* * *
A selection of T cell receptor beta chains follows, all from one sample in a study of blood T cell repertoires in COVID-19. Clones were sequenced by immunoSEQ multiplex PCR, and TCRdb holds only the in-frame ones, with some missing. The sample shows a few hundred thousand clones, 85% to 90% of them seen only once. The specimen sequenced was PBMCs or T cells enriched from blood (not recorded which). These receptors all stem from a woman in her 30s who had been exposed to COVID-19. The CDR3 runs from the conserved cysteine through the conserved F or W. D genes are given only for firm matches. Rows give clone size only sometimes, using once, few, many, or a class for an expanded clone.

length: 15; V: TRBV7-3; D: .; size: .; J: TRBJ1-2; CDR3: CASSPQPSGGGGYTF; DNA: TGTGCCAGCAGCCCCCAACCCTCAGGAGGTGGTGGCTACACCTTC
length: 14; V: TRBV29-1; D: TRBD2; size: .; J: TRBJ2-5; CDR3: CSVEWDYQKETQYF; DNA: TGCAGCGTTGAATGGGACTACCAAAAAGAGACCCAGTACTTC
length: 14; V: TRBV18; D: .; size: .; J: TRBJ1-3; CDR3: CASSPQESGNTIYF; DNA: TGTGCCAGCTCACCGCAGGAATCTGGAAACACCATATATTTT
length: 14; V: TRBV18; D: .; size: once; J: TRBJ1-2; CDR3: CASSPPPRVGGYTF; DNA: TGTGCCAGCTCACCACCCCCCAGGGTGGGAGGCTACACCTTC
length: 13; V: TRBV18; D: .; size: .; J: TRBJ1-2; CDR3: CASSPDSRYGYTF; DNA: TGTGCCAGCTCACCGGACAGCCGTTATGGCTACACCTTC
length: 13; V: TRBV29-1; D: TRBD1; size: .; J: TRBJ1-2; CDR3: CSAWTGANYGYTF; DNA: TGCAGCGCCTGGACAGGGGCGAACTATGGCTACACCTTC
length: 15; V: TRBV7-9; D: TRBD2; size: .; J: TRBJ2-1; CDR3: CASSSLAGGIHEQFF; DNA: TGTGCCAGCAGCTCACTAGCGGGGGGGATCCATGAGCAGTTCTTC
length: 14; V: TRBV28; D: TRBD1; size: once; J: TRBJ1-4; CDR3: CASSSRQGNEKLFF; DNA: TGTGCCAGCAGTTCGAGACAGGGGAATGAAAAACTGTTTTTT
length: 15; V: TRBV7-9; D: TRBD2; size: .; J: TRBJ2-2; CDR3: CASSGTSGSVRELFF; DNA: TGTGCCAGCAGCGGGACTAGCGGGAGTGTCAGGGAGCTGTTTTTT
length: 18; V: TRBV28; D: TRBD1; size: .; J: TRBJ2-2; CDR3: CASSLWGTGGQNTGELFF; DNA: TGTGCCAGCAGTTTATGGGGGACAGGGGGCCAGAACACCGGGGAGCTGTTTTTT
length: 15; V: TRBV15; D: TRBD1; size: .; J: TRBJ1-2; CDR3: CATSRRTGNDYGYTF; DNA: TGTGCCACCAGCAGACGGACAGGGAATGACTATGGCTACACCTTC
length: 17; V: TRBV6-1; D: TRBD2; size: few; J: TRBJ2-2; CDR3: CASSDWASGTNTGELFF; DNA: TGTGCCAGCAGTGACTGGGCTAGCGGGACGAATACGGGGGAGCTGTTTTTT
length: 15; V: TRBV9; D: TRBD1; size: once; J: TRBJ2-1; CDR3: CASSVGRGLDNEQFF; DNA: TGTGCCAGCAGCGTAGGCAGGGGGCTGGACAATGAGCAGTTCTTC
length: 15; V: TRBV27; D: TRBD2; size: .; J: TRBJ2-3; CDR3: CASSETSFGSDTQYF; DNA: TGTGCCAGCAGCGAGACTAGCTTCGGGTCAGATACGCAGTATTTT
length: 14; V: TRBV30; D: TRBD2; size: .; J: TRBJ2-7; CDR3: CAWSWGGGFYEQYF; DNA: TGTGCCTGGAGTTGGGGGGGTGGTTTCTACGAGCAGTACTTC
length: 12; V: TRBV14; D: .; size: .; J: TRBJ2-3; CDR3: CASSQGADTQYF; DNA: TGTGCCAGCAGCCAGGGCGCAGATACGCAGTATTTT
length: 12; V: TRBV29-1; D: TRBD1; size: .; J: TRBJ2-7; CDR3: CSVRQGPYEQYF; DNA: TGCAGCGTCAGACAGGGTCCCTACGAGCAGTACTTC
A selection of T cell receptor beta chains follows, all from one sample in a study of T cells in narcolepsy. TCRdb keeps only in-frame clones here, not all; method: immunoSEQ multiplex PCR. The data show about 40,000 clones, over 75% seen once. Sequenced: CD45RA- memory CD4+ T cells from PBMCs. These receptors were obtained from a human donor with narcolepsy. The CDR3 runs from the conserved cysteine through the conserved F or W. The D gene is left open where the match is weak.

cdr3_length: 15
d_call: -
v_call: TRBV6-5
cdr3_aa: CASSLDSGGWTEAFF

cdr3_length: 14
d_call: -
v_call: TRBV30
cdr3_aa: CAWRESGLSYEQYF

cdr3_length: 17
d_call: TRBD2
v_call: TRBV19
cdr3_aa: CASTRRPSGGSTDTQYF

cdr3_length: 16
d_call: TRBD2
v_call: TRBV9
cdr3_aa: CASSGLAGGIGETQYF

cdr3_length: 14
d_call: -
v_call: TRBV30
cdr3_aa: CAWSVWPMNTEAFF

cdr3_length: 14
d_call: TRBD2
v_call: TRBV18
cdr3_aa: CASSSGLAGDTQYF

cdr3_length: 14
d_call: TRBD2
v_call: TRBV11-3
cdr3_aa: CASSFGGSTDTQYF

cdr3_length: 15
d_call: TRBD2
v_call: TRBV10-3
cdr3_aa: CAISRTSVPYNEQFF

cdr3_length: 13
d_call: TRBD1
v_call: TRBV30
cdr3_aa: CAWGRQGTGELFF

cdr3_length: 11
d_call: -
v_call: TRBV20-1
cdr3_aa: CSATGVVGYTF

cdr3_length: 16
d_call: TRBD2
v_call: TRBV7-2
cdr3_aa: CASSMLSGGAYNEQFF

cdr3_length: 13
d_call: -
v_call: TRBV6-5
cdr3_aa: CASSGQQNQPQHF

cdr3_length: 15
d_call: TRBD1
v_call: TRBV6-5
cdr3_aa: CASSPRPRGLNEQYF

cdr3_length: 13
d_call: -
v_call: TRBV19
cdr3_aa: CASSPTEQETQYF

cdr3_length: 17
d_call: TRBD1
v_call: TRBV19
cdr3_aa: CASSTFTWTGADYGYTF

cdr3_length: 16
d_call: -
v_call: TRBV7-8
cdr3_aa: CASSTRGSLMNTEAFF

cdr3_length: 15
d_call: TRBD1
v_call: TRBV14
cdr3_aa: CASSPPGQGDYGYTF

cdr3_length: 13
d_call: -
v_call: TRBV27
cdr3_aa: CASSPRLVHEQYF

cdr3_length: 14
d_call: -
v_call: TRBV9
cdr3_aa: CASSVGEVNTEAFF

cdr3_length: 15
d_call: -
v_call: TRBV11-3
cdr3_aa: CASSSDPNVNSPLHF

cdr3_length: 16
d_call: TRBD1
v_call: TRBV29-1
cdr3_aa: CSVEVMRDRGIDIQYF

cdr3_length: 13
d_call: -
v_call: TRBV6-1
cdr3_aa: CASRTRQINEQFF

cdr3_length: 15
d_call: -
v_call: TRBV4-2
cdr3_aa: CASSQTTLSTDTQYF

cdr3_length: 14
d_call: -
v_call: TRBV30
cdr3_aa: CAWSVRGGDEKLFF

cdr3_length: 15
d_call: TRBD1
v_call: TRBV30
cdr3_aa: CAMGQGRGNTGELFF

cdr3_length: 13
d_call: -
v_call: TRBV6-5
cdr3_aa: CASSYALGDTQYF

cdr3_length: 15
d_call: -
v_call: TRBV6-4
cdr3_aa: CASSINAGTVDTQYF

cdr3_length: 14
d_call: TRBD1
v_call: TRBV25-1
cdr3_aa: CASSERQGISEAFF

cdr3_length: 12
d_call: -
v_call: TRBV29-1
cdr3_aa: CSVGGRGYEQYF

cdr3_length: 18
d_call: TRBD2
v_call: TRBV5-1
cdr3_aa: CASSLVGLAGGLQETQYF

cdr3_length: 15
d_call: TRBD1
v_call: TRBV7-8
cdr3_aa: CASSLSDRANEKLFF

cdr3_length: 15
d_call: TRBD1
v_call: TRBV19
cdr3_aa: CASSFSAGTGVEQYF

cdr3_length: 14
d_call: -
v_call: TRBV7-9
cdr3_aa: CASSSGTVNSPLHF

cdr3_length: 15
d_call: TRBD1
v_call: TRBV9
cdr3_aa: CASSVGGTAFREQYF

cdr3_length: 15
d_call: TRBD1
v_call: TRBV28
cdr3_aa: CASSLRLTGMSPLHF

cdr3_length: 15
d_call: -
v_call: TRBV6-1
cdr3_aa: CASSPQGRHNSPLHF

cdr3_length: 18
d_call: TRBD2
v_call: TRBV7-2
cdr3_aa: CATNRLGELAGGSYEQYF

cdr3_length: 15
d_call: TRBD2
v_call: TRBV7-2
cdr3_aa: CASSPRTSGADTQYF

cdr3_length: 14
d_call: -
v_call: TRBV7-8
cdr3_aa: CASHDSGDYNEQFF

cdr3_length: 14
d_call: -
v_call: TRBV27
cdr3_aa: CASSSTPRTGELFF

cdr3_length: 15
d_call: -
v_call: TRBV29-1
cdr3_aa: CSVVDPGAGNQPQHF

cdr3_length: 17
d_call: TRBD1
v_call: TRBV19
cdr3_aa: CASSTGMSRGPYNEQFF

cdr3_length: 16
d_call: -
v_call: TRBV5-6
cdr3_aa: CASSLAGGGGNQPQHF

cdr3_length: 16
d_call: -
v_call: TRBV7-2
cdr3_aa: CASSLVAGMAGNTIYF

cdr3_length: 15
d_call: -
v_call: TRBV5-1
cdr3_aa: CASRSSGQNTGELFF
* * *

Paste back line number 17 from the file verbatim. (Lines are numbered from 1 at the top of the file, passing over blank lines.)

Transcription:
length: 12; V: TRBV14; D: .; size: .; J: TRBJ2-3; CDR3: CASSQGADTQYF; DNA: TGTGCCAGCAGCCAGGGCGCAGATACGCAGTATTTT